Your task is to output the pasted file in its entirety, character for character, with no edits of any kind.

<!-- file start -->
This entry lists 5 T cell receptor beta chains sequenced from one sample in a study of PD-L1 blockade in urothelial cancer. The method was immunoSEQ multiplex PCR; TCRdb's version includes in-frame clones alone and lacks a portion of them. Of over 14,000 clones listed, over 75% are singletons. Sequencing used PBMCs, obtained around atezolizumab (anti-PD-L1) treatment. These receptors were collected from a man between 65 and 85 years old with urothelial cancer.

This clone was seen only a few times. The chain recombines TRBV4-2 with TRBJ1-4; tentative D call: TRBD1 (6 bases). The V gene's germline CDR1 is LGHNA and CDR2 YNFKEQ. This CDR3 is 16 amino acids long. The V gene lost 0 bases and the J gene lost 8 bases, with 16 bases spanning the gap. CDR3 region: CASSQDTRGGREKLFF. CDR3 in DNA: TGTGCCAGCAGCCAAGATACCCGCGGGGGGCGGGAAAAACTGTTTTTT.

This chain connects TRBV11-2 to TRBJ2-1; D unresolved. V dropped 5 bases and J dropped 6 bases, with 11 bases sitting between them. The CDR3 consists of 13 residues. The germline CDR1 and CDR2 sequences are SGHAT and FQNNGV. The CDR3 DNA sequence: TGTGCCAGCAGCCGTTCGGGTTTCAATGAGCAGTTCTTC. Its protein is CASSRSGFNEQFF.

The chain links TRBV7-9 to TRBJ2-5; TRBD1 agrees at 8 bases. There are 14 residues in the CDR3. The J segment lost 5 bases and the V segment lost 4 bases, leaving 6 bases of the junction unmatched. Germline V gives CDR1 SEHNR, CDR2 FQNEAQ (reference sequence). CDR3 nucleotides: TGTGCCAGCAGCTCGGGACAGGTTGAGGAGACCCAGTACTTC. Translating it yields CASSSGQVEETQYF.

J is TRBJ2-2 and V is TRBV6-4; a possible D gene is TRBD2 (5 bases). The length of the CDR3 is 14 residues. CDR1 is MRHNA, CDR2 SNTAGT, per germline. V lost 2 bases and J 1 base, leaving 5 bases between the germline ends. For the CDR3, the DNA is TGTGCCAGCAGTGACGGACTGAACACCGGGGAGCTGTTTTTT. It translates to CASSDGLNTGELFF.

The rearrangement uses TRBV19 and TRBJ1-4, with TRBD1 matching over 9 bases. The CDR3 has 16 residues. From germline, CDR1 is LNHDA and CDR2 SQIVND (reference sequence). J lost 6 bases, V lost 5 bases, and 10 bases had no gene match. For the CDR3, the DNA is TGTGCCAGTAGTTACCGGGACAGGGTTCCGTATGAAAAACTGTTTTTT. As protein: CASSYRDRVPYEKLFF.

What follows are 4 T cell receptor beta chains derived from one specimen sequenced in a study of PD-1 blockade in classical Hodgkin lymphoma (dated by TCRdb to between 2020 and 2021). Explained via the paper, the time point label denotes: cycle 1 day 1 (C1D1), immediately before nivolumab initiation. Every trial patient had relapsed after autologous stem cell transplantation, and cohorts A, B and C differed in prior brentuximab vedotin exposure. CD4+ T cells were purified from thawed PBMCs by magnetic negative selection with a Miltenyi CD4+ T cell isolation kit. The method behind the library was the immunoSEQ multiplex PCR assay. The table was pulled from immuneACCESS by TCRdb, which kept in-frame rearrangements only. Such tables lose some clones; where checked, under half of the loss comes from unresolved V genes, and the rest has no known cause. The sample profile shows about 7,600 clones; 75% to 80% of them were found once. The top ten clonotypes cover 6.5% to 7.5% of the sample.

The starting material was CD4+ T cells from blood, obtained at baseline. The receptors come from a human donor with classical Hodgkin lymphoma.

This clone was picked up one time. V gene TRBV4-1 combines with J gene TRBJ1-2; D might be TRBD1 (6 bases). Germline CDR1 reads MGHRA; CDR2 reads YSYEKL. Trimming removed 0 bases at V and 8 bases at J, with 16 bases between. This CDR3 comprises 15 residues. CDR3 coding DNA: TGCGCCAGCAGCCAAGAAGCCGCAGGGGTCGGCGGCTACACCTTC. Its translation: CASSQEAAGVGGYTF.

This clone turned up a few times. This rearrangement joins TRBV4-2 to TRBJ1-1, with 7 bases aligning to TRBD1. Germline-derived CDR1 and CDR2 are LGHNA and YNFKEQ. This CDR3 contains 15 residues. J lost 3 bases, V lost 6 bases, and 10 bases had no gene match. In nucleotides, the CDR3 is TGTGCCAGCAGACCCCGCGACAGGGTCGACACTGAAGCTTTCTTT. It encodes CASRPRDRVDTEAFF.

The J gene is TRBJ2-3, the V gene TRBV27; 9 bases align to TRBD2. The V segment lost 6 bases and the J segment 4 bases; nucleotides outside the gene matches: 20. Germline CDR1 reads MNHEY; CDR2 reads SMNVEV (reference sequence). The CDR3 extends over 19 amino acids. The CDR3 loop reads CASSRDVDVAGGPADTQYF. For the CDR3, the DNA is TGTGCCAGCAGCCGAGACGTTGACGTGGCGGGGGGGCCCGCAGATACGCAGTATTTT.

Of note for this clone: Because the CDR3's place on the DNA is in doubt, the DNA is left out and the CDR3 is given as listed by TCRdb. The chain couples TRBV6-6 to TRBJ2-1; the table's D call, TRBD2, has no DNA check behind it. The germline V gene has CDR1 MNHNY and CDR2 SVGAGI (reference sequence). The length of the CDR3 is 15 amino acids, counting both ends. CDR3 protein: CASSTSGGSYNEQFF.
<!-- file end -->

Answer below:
This entry lists 5 T cell receptor beta chains sequenced from one sample in a study of PD-L1 blockade in urothelial cancer. The method was immunoSEQ multiplex PCR; TCRdb's version includes in-frame clones alone and lacks a portion of them. Of over 14,000 clones listed, over 75% are singletons. Sequencing used PBMCs, obtained around atezolizumab (anti-PD-L1) treatment. These receptors were collected from a man between 65 and 85 years old with urothelial cancer.

This clone was seen only a few times. The chain recombines TRBV4-2 with TRBJ1-4; tentative D call: TRBD1 (6 bases). The V gene's germline CDR1 is LGHNA and CDR2 YNFKEQ. This CDR3 is 16 amino acids long. The V gene lost 0 bases and the J gene lost 8 bases, with 16 bases spanning the gap. CDR3 region: CASSQDTRGGREKLFF. CDR3 in DNA: TGTGCCAGCAGCCAAGATACCCGCGGGGGGCGGGAAAAACTGTTTTTT.

This chain connects TRBV11-2 to TRBJ2-1; D unresolved. V dropped 5 bases and J dropped 6 bases, with 11 bases sitting between them. The CDR3 consists of 13 residues. The germline CDR1 and CDR2 sequences are SGHAT and FQNNGV. The CDR3 DNA sequence: TGTGCCAGCAGCCGTTCGGGTTTCAATGAGCAGTTCTTC. Its protein is CASSRSGFNEQFF.

The chain links TRBV7-9 to TRBJ2-5; TRBD1 agrees at 8 bases. There are 14 residues in the CDR3. The J segment lost 5 bases and the V segment lost 4 bases, leaving 6 bases of the junction unmatched. Germline V gives CDR1 SEHNR, CDR2 FQNEAQ (reference sequence). CDR3 nucleotides: TGTGCCAGCAGCTCGGGACAGGTTGAGGAGACCCAGTACTTC. Translating it yields CASSSGQVEETQYF.

J is TRBJ2-2 and V is TRBV6-4; a possible D gene is TRBD2 (5 bases). The length of the CDR3 is 14 residues. CDR1 is MRHNA, CDR2 SNTAGT, per germline. V lost 2 bases and J 1 base, leaving 5 bases between the germline ends. For the CDR3, the DNA is TGTGCCAGCAGTGACGGACTGAACACCGGGGAGCTGTTTTTT. It translates to CASSDGLNTGELFF.

The rearrangement uses TRBV19 and TRBJ1-4, with TRBD1 matching over 9 bases. The CDR3 has 16 residues. From germline, CDR1 is LNHDA and CDR2 SQIVND (reference sequence). J lost 6 bases, V lost 5 bases, and 10 bases had no gene match. For the CDR3, the DNA is TGTGCCAGTAGTTACCGGGACAGGGTTCCGTATGAAAAACTGTTTTTT. As protein: CASSYRDRVPYEKLFF.

What follows are 4 T cell receptor beta chains derived from one specimen sequenced in a study of PD-1 blockade in classical Hodgkin lymphoma (dated by TCRdb to between 2020 and 2021). Explained via the paper, the time point label denotes: cycle 1 day 1 (C1D1), immediately before nivolumab initiation. Every trial patient had relapsed after autologous stem cell transplantation, and cohorts A, B and C differed in prior brentuximab vedotin exposure. CD4+ T cells were purified from thawed PBMCs by magnetic negative selection with a Miltenyi CD4+ T cell isolation kit. The method behind the library was the immunoSEQ multiplex PCR assay. The table was pulled from immuneACCESS by TCRdb, which kept in-frame rearrangements only. Such tables lose some clones; where checked, under half of the loss comes from unresolved V genes, and the rest has no known cause. The sample profile shows about 7,600 clones; 75% to 80% of them were found once. The top ten clonotypes cover 6.5% to 7.5% of the sample.

The starting material was CD4+ T cells from blood, obtained at baseline. The receptors come from a human donor with classical Hodgkin lymphoma.

This clone was picked up one time. V gene TRBV4-1 combines with J gene TRBJ1-2; D might be TRBD1 (6 bases). Germline CDR1 reads MGHRA; CDR2 reads YSYEKL. Trimming removed 0 bases at V and 8 bases at J, with 16 bases between. This CDR3 comprises 15 residues. CDR3 coding DNA: TGCGCCAGCAGCCAAGAAGCCGCAGGGGTCGGCGGCTACACCTTC. Its translation: CASSQEAAGVGGYTF.

This clone turned up a few times. This rearrangement joins TRBV4-2 to TRBJ1-1, with 7 bases aligning to TRBD1. Germline-derived CDR1 and CDR2 are LGHNA and YNFKEQ. This CDR3 contains 15 residues. J lost 3 bases, V lost 6 bases, and 10 bases had no gene match. In nucleotides, the CDR3 is TGTGCCAGCAGACCCCGCGACAGGGTCGACACTGAAGCTTTCTTT. It encodes CASRPRDRVDTEAFF.

The J gene is TRBJ2-3, the V gene TRBV27; 9 bases align to TRBD2. The V segment lost 6 bases and the J segment 4 bases; nucleotides outside the gene matches: 20. Germline CDR1 reads MNHEY; CDR2 reads SMNVEV (reference sequence). The CDR3 extends over 19 amino acids. The CDR3 loop reads CASSRDVDVAGGPADTQYF. For the CDR3, the DNA is TGTGCCAGCAGCCGAGACGTTGACGTGGCGGGGGGGCCCGCAGATACGCAGTATTTT.

Of note for this clone: Because the CDR3's place on the DNA is in doubt, the DNA is left out and the CDR3 is given as listed by TCRdb. The chain couples TRBV6-6 to TRBJ2-1; the table's D call, TRBD2, has no DNA check behind it. The germline V gene has CDR1 MNHNY and CDR2 SVGAGI (reference sequence). The length of the CDR3 is 15 amino acids, counting both ends. CDR3 protein: CASSTSGGSYNEQFF.